First, some quick news:
N+ is a finalist for “Best Downloadable Game” in the Game Developer’s Choice Awards! We feel so honoured to have been nominated.
Also, we’re part of a group that just started in Toronto, the Hand Eye Society. The first meeting was last Thursday and it was great! Looking forward to more. If you’re in the area, you should definitely check out future meetings.
Anyway, continuing with our review of the current state of development, here are some of the things currently “on the operating room table”:
OpenGL-based Vector Graphics
We were getting a bit burnt out on the editor, so we decided to change gears for the past couple weeks, and have been working on the graphics system. Our two main goals are smooth Flash-quality vector shapes, and pixel-perfect fonts (i.e no ugly blurry text); so far things are going well. Trying to nail down the specifics of how the graphics system will work internally is a bit daunting, since we have very little experience with that sort of thing, but all of our tests indicate that the look we’re trying to achieve is definitely going to be possible in “plain” OpenGL (fixed-function pipeline, no shaders).
Right now it looks like it’s going to be hard to get lines less than 2 pixels wide looking nice and smooth; this means we’ll have to revise some of our mockups to see if we can get by with thicker lines. Or maybe we can live with a few jaggies.
In the future we’re definitely going to look into shader-based vector rendering, since the quality of thin-line-drawing can definitely be improved beyond what’s possible in fixed-function land. For Robotology we decided we didn’t want to have to deal with the testing mess involved in making sure our shaders work on everyone’s card.
We’ve started fleshing out exactly how the robots are going to be represented in-game. Our initial “ideal” plan was that their representation would be identical to that of the world — they would simply be geometric shapes moving around, and the only difference between a sliding door and a walking robot would be the relative complexity of the physical model (and of the controllers driving each model’s motors).
The motivation was to remove the artificial separation between “world” and “objects” which many games impose — a separation which is a necessary optimization for some games — and in doing so to encourage emergent interaction between entities. However, some special cases seem to be necessary. In Little Big Planet, the world/object duality is avoided by making all of the objects out of pieces of “world”, but the result is enemies which are substantially different from the player character.
Since we’re aiming for robots which are similar to the player character, the only workable solution so far seems to be to abandon our initial “purist” plan. For instance, the scale of robots in the world is much smaller than the world itself, and this smaller scale lends itself to different collision representations — such as using circles and capsules rather than polygons to describe the limbs of smaller robots. There are also some behaviours which are specific to robots: for instance “changing facing direction” (flipping across the y-axis). This was initially going to be handled by morphing the shape, but since we cut non-rigid animation/geometry we had to address this one specific use.
The different scale of robots, combined with the specialized collision shapes and animation problems (flipping “facing” direction), suggested a specific robot body model which will let us automate some of the body-creation and animation process. Sacrificing generality for the sake of this optimization seemed like a fair trade.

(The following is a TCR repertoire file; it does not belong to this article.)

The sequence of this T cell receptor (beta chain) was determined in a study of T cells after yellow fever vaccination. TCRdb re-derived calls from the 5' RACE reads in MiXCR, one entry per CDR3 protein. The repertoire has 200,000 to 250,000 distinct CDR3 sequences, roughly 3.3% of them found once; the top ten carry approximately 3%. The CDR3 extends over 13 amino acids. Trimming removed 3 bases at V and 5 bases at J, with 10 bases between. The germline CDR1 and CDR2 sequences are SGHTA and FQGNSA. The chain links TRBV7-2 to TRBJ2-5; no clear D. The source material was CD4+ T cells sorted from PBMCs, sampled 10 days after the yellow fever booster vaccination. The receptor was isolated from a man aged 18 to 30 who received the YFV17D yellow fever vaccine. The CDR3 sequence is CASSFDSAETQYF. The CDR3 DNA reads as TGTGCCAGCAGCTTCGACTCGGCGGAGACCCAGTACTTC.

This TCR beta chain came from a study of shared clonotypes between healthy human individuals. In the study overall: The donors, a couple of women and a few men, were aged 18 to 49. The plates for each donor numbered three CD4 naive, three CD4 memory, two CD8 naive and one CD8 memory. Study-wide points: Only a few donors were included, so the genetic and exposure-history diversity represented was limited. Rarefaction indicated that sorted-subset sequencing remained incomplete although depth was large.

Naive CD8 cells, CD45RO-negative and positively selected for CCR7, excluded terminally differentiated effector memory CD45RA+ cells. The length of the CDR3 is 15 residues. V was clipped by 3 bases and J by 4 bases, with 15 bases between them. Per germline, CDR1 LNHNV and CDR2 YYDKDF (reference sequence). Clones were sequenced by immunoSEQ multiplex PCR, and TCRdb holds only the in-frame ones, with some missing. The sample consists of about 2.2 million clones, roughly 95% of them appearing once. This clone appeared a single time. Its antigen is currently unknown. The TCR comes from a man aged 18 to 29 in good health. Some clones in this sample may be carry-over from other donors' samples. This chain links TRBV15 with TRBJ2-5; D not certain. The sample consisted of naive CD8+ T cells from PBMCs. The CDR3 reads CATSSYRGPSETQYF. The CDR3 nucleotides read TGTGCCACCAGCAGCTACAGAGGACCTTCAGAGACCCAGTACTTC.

There are a few parts which we’ve researched and sketched out, but have yet to plan in detail — usually because they depend on some other unfinished system, and so are subject to change:
We’re going for no kinematic animation, and having everything driven by motors. This is an idealistic goal like “no separation of world/bodies”, which we’re hoping will make the simulation more stable (kinematic bodies interacting with dynamic bodies are a recipe for problematic behaviour) and development more simple, since there will be a single path for all animation. Some parts of the animation system will be more “procedural” (i.e balance controllers or whatever will have to use the current state of the world when calculating a target pose), while other things will be animated more traditionally (i.e with keyframes driving the target pose). We’re hoping we’ll be able to achieve something like this.
There are a couple systems which look like they might not make it — at least, we’re going to leave them out of the first release (though we’ll keep them in mind and try to make sure they’re feasible to add later):
We aren’t going to try anything too fancy — we just thought that rather than static songs or loops, we could make a simple system which would mix together various loops to form songs on-the-fly. Obviously this sort of thing it a much better fit for more abstract electronic music, where it’s possible to assemble multiple loop “palettes” which work together in various combinations. For the the time being we’re just planning on the usual looping music tracks, and hopefully later we’ll have a bit of time to add something more dynamic.
Procedural Level Generation
This is more of a “blue sky” feature, but something we’re extremely interested in (especially given the amazing Spelunky). Procedural generation of graphic design and architectural layouts suggests that developing a method to generate platformer levels on-the-fly is a definite possibility, however we haven’t given this feature much time or attention since it’s a huge and open-ended problem. We’re planning on getting the core game working, then focusing on stuff like this which builds upon the core.
That’s it for now… Part 3 coming soon!